About the St
Vincent de Paul Society
The St Vincent de Paul Society (or as it is often known - the SVP) is an
international Christian voluntary organisation dedicated to tackling poverty and disadvantage by providing practical assistance to those in need – irrespective of ideology, faith, ethnicity, age or
gender. The Society is a lay organisation initially formed in Paris in 1833 by Blessed Frédéric Ozanam and his companions, and active in England & Wales since 1844. Placed under the Patronage of
St Vincent de Paul, it is inspired by his thinking and works. It seeks, in the spirit of justice and charity, to help those who are suffering poverty in whatever form.
The work of the SVP falls into two main areas: membership activity and Special
The main work of the volunteer members is to befriend and assist individuals and
families in need on a person-to-person basis, through visits to domestic residences, care homes, hospitals, prisons and other institutions. In England & Wales , around 10,000 volunteer members in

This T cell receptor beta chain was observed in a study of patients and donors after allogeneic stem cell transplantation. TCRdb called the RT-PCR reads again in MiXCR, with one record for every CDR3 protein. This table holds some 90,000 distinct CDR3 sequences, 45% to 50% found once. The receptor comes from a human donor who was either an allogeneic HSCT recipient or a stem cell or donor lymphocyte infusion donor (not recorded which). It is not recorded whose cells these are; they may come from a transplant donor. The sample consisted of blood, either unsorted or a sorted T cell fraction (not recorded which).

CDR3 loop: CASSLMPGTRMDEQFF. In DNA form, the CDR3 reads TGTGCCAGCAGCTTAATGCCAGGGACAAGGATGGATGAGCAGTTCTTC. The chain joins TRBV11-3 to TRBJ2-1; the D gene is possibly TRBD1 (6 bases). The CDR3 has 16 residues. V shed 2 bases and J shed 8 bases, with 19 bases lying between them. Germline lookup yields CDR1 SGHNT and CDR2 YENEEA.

1,100 mainly parish-based groups make more than half a million visits each year to vulnerable people in their communities.
In addition to member visits, the Society also operates a number of "Special
Works", which seek to serve people in a wider area or give more specialised help in a certain aspect of the work. These Special Works currently include holiday schemes, children's summer camps,
furniture stores, community shops, support centres, soup runs, residential care, deaf clubs, debt counselling, community transport and asylum care. Direct support and financial assistance is also
provided to people in need overseas through its international network of volunteers and the SVP Disaster Fund.
Founded by students in 1833, the SVP today runs an active programme of youth
development in parishes, schools and universities.